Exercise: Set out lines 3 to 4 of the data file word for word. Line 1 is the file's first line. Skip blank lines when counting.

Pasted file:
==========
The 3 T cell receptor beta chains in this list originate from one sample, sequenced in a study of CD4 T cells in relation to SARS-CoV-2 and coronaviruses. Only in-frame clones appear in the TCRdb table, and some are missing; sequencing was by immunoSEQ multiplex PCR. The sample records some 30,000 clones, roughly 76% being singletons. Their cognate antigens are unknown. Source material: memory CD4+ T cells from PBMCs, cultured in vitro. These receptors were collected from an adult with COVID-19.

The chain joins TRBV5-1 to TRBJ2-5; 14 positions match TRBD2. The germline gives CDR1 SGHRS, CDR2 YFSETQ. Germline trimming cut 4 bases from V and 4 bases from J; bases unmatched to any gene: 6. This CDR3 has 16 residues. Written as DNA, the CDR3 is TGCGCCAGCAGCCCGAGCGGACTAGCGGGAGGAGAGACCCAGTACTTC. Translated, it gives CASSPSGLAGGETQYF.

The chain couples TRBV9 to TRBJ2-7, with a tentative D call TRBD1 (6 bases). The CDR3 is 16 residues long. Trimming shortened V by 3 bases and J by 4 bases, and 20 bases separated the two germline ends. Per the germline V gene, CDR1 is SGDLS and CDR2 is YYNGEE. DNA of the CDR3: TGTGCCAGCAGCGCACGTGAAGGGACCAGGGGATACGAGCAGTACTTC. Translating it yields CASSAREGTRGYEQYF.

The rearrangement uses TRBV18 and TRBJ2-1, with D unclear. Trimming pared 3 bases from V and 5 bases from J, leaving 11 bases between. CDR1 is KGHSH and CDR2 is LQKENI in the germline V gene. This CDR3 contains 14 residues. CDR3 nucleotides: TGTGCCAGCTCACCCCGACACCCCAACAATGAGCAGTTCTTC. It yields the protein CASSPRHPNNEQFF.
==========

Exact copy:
The chain couples TRBV9 to TRBJ2-7, with a tentative D call TRBD1 (6 bases). The CDR3 is 16 residues long. Trimming shortened V by 3 bases and J by 4 bases, and 20 bases separated the two germline ends. Per the germline V gene, CDR1 is SGDLS and CDR2 is YYNGEE. DNA of the CDR3: TGTGCCAGCAGCGCACGTGAAGGGACCAGGGGATACGAGCAGTACTTC. Translating it yields CASSAREGTRGYEQYF.

The rearrangement uses TRBV18 and TRBJ2-1, with D unclear. Trimming pared 3 bases from V and 5 bases from J, leaving 11 bases between. CDR1 is KGHSH and CDR2 is LQKENI in the germline V gene. This CDR3 contains 14 residues. CDR3 nucleotides: TGTGCCAGCTCACCCCGACACCCCAACAATGAGCAGTTCTTC. It yields the protein CASSPRHPNNEQFF.